Is There Still a Role for Transvaginal Mesh in Treatment of Pelvic Organ Prolapse?
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Purpose of Review
The purpose of this review is to facilitate an understanding of where TVM may still serve a role in POP repair surgery. It provides a broad overview of evidence examining the differences in outcomes between TVM and other surgical interventions for POP.
Although in 2003 TVM was introduced into the treatment paradigm for POP with limited data regarding safety and efficacy, the body of literature that has accrued in years gone by finds a narrow list of utility. Certain sub-categories of POP patients at increased risk for recurrence could potentially benefit from TVM placement for POP, including those with advanced preoperative vaginal prolapse stage (stage III or stage IV), levator avulsion, or increased levator hiatal area during Valsalva on ultrasound; in addition, perhaps those that are not surgical candidates for laparoscopic sacrocolpopexy. That being said, the informed consent should use a benefit-risk assessment of intervention, avoiding a discussion solely based on risk of recurrence of POP.
Despite the loss of many TVM kits from the market, the role for TVM continues to be elucidated with registries and long-term data analysis. TVM does not have a role in routine POP surgery, but may have benefit in a narrow segment of patients at increased risk for recurrence. Understanding the challenges presented by the use of TVM products, the future of surgical repair of POP may involve next-generation biomimetic implants, yielding an entirely new armamentarium in years to come.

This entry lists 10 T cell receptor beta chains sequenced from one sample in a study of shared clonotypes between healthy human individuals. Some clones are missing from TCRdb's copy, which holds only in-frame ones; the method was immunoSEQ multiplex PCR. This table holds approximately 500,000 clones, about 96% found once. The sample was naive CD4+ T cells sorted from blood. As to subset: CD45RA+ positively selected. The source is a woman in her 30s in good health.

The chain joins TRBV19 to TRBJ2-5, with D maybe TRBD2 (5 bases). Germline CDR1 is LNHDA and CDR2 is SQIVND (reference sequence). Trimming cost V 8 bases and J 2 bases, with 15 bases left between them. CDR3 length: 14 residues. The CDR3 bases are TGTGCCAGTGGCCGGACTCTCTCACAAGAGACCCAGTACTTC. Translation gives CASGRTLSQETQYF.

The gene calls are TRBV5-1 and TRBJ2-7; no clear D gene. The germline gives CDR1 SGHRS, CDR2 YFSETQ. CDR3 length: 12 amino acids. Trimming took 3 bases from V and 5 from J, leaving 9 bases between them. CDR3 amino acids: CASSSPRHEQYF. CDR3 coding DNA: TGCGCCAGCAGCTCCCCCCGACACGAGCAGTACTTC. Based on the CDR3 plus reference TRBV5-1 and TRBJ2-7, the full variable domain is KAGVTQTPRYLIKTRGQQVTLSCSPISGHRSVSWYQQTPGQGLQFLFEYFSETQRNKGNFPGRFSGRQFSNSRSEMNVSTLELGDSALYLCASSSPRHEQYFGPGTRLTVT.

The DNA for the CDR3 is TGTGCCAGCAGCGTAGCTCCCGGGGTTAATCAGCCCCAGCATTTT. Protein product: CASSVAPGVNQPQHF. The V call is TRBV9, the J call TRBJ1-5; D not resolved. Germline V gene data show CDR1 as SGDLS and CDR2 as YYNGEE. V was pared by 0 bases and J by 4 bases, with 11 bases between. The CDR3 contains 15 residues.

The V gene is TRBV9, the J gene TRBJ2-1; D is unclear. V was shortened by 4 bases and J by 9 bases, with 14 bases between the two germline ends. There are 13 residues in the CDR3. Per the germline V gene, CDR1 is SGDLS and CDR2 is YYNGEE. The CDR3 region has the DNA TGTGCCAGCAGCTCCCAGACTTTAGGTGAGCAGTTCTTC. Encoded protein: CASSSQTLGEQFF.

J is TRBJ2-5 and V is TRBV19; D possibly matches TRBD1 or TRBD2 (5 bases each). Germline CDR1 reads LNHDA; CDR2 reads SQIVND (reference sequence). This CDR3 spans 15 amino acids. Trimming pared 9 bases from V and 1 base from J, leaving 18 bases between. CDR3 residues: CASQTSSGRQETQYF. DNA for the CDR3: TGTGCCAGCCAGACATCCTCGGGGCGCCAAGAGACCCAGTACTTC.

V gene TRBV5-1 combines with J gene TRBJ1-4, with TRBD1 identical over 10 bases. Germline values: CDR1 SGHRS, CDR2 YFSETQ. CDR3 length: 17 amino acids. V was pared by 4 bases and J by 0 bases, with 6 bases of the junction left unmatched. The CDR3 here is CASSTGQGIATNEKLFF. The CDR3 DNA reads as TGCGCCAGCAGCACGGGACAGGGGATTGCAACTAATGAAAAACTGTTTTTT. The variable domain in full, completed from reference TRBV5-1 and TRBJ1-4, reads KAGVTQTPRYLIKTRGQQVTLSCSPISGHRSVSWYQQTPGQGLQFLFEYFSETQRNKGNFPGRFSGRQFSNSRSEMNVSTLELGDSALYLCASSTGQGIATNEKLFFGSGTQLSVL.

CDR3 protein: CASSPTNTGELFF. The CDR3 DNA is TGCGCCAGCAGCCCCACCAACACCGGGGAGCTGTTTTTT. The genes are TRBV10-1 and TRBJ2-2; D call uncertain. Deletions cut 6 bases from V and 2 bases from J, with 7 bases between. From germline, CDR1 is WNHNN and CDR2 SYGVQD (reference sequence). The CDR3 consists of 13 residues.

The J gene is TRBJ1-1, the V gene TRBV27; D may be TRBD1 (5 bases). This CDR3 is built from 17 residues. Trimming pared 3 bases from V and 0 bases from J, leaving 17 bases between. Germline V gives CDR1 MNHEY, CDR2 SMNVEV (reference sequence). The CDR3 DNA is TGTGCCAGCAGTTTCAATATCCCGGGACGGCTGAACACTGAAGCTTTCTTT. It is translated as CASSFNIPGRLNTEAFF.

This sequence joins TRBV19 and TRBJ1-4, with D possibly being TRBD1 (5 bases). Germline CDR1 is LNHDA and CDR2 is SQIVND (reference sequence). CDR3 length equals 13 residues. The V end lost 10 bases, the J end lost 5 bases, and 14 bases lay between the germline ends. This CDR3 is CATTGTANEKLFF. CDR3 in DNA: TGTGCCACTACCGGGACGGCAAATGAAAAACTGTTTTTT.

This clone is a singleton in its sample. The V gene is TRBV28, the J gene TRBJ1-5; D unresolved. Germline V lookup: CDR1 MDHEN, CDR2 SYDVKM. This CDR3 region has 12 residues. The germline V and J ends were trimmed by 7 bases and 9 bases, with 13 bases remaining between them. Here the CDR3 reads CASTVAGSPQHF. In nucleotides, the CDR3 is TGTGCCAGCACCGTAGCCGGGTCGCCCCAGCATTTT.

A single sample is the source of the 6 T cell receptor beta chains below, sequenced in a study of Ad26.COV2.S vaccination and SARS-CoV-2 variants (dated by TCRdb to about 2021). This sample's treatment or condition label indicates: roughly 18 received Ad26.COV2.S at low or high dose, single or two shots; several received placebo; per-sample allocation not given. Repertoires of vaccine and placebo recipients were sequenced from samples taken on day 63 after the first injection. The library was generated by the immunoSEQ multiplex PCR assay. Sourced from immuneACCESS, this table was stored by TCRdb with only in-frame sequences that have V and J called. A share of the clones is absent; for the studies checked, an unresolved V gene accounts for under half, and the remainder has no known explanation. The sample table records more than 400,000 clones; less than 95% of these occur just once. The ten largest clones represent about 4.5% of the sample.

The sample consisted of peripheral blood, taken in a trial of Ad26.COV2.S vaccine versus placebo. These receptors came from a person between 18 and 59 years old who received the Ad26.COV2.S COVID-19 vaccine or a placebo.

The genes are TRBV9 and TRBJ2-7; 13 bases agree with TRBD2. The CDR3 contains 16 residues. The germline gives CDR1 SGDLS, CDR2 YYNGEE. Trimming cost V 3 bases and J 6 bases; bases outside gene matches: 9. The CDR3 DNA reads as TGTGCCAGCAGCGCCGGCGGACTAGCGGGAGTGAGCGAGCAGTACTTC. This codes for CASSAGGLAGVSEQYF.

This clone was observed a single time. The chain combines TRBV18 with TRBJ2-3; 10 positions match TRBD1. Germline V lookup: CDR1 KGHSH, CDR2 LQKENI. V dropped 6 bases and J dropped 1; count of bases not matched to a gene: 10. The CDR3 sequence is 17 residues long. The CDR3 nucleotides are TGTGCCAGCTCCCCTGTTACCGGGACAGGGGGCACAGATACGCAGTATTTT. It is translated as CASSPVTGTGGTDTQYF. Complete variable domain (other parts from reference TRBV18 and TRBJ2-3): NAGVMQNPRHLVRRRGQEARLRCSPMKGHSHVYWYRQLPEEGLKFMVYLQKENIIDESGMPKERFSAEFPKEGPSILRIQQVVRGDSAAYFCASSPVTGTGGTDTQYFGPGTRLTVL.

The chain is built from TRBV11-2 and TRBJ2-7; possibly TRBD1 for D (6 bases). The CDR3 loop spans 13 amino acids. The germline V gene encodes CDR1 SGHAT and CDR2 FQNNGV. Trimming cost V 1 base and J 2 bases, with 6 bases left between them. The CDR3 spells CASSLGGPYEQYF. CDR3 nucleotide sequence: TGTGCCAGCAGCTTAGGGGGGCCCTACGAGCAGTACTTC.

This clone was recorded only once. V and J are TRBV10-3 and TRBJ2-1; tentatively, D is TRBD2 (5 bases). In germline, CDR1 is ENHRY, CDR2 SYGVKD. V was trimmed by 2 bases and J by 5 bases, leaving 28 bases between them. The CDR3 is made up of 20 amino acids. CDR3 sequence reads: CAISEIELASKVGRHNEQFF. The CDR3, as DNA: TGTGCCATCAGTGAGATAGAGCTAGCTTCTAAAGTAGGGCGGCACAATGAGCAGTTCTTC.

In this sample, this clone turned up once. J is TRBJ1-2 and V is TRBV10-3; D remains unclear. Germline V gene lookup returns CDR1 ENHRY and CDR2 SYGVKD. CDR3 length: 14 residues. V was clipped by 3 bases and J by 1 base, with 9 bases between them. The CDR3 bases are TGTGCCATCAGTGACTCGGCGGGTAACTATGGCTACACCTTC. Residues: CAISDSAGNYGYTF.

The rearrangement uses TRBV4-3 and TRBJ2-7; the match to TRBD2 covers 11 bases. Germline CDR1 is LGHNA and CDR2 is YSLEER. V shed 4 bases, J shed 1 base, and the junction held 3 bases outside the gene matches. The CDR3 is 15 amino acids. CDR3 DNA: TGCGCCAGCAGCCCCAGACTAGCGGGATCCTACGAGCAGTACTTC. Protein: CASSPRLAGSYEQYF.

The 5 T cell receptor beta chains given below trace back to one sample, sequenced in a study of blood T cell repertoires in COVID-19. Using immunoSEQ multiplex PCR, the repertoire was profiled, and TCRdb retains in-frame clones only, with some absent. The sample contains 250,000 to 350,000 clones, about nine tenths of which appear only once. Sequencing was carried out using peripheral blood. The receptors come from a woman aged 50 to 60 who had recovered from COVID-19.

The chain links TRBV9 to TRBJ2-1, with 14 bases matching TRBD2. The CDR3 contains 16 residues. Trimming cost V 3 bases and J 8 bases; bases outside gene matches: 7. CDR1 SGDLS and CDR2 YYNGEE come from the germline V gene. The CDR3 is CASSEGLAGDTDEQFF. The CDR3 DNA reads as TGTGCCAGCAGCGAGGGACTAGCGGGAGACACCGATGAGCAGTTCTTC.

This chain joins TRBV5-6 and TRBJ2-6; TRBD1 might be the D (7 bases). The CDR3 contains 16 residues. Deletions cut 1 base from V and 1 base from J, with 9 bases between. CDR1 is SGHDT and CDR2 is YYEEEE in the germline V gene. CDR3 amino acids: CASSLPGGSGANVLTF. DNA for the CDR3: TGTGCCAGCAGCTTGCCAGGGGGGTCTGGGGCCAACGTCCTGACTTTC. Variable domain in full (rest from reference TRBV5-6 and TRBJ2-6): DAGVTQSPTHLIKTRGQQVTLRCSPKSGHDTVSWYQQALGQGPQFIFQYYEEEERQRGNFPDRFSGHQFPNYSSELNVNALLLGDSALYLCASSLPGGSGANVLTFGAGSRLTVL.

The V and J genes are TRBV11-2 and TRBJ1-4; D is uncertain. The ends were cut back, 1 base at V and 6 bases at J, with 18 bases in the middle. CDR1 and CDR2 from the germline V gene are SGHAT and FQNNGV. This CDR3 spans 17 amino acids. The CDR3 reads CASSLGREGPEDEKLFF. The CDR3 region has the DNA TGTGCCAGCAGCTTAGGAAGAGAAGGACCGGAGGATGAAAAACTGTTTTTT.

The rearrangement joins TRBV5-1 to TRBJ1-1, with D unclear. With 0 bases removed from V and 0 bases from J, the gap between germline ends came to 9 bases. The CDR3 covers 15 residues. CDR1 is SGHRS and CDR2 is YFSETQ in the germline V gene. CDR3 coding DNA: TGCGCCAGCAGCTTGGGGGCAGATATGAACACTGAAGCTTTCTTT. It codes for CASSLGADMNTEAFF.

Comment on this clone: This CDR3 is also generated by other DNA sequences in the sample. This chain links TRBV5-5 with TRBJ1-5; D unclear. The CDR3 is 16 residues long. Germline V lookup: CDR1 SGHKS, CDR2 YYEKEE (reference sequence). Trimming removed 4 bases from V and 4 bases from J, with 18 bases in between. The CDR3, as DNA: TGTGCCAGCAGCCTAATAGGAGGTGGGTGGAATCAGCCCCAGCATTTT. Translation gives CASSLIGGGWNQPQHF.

KeywordsTransvaginal mesh Pelvic organ prolapse Native tissue repair
Food and Drug Administration
pelvic organ prolapse
current procedural technology
Prosthetic Pelvic Floor Repair
stress urinary incontinence
All authors equally contributed to this paper with conception and design of the study, literature review and analysis, drafting and critical revision and editing, and final approval of the final version.
Compliance with Ethical Standards
Conflict of Interest
Human and Animal Rights and Informed Consent
This review article does not contain any original research with human or animal subjects performed by any of the authors.
Papers of particular interest, published recently, have been highlighted as: • Of importance •• Of major importance
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